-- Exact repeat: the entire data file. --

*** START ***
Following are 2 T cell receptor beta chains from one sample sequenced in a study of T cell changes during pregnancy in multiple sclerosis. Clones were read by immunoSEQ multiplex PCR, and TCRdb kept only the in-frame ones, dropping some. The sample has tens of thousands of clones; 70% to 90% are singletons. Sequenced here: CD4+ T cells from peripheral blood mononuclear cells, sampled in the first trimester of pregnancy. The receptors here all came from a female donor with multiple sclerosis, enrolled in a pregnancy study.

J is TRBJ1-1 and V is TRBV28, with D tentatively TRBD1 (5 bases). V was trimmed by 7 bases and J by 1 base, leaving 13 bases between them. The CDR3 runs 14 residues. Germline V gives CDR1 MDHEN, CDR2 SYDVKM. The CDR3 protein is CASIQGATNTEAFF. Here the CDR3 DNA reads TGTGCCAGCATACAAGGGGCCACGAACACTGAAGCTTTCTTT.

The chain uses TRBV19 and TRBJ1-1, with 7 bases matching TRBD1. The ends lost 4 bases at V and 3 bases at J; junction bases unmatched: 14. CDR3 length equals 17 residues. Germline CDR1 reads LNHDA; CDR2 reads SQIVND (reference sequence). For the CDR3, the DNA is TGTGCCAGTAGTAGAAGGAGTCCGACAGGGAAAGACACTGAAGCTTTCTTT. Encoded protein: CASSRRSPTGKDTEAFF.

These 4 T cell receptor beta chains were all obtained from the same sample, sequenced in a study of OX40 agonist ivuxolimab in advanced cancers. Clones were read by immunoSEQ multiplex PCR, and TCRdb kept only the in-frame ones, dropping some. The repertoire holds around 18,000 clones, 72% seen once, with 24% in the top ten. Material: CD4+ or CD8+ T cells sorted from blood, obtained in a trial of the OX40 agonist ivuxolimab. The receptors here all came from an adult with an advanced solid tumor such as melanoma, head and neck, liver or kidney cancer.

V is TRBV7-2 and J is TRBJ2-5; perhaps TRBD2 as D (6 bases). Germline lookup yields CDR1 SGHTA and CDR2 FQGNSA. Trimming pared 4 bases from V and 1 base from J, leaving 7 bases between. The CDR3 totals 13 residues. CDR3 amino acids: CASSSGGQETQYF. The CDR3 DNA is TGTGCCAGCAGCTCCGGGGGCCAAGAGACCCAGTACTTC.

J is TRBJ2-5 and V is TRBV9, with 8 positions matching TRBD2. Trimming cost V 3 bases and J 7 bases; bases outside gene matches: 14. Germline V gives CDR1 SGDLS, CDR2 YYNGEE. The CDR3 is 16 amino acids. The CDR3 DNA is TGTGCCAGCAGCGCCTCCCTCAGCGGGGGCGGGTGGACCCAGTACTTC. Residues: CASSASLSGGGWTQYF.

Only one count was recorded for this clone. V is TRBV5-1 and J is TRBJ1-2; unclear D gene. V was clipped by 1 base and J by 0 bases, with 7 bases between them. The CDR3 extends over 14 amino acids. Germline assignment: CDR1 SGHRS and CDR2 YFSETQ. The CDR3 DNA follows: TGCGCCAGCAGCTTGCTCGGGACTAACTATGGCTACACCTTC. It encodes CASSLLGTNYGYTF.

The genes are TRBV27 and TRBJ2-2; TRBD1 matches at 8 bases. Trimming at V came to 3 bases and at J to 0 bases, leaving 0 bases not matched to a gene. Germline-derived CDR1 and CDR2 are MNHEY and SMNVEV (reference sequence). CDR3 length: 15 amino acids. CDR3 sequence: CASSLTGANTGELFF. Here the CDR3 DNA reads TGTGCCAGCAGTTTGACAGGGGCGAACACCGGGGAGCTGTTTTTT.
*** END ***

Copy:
Following are 2 T cell receptor beta chains from one sample sequenced in a study of T cell changes during pregnancy in multiple sclerosis. Clones were read by immunoSEQ multiplex PCR, and TCRdb kept only the in-frame ones, dropping some. The sample has tens of thousands of clones; 70% to 90% are singletons. Sequenced here: CD4+ T cells from peripheral blood mononuclear cells, sampled in the first trimester of pregnancy. The receptors here all came from a female donor with multiple sclerosis, enrolled in a pregnancy study.

J is TRBJ1-1 and V is TRBV28, with D tentatively TRBD1 (5 bases). V was trimmed by 7 bases and J by 1 base, leaving 13 bases between them. The CDR3 runs 14 residues. Germline V gives CDR1 MDHEN, CDR2 SYDVKM. The CDR3 protein is CASIQGATNTEAFF. Here the CDR3 DNA reads TGTGCCAGCATACAAGGGGCCACGAACACTGAAGCTTTCTTT.

The chain uses TRBV19 and TRBJ1-1, with 7 bases matching TRBD1. The ends lost 4 bases at V and 3 bases at J; junction bases unmatched: 14. CDR3 length equals 17 residues. Germline CDR1 reads LNHDA; CDR2 reads SQIVND (reference sequence). For the CDR3, the DNA is TGTGCCAGTAGTAGAAGGAGTCCGACAGGGAAAGACACTGAAGCTTTCTTT. Encoded protein: CASSRRSPTGKDTEAFF.

These 4 T cell receptor beta chains were all obtained from the same sample, sequenced in a study of OX40 agonist ivuxolimab in advanced cancers. Clones were read by immunoSEQ multiplex PCR, and TCRdb kept only the in-frame ones, dropping some. The repertoire holds around 18,000 clones, 72% seen once, with 24% in the top ten. Material: CD4+ or CD8+ T cells sorted from blood, obtained in a trial of the OX40 agonist ivuxolimab. The receptors here all came from an adult with an advanced solid tumor such as melanoma, head and neck, liver or kidney cancer.

V is TRBV7-2 and J is TRBJ2-5; perhaps TRBD2 as D (6 bases). Germline lookup yields CDR1 SGHTA and CDR2 FQGNSA. Trimming pared 4 bases from V and 1 base from J, leaving 7 bases between. The CDR3 totals 13 residues. CDR3 amino acids: CASSSGGQETQYF. The CDR3 DNA is TGTGCCAGCAGCTCCGGGGGCCAAGAGACCCAGTACTTC.

J is TRBJ2-5 and V is TRBV9, with 8 positions matching TRBD2. Trimming cost V 3 bases and J 7 bases; bases outside gene matches: 14. Germline V gives CDR1 SGDLS, CDR2 YYNGEE. The CDR3 is 16 amino acids. The CDR3 DNA is TGTGCCAGCAGCGCCTCCCTCAGCGGGGGCGGGTGGACCCAGTACTTC. Residues: CASSASLSGGGWTQYF.

Only one count was recorded for this clone. V is TRBV5-1 and J is TRBJ1-2; unclear D gene. V was clipped by 1 base and J by 0 bases, with 7 bases between them. The CDR3 extends over 14 amino acids. Germline assignment: CDR1 SGHRS and CDR2 YFSETQ. The CDR3 DNA follows: TGCGCCAGCAGCTTGCTCGGGACTAACTATGGCTACACCTTC. It encodes CASSLLGTNYGYTF.

The genes are TRBV27 and TRBJ2-2; TRBD1 matches at 8 bases. Trimming at V came to 3 bases and at J to 0 bases, leaving 0 bases not matched to a gene. Germline-derived CDR1 and CDR2 are MNHEY and SMNVEV (reference sequence). CDR3 length: 15 amino acids. CDR3 sequence: CASSLTGANTGELFF. Here the CDR3 DNA reads TGTGCCAGCAGTTTGACAGGGGCGAACACCGGGGAGCTGTTTTTT.